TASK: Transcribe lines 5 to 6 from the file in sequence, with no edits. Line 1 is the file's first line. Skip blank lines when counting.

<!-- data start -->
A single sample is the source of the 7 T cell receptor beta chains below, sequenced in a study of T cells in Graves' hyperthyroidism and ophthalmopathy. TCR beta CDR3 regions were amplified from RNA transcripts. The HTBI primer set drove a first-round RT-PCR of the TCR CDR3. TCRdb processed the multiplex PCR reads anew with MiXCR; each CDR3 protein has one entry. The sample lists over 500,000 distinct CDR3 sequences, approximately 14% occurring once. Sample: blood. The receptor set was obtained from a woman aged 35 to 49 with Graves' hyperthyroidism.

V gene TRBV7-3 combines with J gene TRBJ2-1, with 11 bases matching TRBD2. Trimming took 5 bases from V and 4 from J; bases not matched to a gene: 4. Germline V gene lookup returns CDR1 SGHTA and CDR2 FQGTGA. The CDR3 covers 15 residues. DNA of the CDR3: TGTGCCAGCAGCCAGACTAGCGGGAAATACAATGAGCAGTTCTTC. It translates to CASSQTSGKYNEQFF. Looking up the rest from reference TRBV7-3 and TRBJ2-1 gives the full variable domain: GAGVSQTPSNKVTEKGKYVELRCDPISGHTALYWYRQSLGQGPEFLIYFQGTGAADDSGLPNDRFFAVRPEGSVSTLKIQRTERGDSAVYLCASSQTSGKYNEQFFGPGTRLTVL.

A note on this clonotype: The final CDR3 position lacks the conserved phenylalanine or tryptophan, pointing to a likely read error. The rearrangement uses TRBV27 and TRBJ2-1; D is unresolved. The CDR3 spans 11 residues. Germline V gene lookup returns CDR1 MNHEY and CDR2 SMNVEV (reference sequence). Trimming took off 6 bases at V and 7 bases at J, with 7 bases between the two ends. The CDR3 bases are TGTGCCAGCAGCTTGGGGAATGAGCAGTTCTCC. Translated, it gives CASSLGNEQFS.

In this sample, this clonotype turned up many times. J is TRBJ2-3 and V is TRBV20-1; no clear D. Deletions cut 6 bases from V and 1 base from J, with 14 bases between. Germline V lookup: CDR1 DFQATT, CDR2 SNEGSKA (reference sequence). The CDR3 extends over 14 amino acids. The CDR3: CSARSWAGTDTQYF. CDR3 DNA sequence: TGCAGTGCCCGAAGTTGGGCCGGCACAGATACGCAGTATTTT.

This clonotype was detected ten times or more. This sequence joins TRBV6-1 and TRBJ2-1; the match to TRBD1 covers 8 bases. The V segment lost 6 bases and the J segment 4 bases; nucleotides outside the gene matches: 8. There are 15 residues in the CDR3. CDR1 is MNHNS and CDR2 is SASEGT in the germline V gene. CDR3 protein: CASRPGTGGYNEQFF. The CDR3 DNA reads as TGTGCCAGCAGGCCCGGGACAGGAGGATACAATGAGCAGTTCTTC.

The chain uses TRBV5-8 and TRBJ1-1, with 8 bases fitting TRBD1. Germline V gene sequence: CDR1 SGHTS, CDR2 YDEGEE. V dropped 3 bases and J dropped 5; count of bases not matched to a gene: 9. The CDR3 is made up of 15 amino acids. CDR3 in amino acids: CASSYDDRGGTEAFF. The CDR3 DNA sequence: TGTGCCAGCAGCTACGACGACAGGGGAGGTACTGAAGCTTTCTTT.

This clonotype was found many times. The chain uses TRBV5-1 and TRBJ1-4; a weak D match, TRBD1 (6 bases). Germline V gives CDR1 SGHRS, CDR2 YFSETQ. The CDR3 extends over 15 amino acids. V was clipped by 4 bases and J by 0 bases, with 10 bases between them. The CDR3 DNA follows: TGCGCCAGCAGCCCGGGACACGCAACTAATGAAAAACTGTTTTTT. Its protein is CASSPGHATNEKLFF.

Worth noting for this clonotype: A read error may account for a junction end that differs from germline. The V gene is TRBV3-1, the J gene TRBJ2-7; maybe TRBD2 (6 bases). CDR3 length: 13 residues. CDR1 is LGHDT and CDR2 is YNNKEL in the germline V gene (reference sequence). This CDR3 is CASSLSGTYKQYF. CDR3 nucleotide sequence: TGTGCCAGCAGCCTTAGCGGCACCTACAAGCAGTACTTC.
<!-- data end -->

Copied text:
This clonotype was detected ten times or more. This sequence joins TRBV6-1 and TRBJ2-1; the match to TRBD1 covers 8 bases. The V segment lost 6 bases and the J segment 4 bases; nucleotides outside the gene matches: 8. There are 15 residues in the CDR3. CDR1 is MNHNS and CDR2 is SASEGT in the germline V gene. CDR3 protein: CASRPGTGGYNEQFF. The CDR3 DNA reads as TGTGCCAGCAGGCCCGGGACAGGAGGATACAATGAGCAGTTCTTC.

The chain uses TRBV5-8 and TRBJ1-1, with 8 bases fitting TRBD1. Germline V gene sequence: CDR1 SGHTS, CDR2 YDEGEE. V dropped 3 bases and J dropped 5; count of bases not matched to a gene: 9. The CDR3 is made up of 15 amino acids. CDR3 in amino acids: CASSYDDRGGTEAFF. The CDR3 DNA sequence: TGTGCCAGCAGCTACGACGACAGGGGAGGTACTGAAGCTTTCTTT.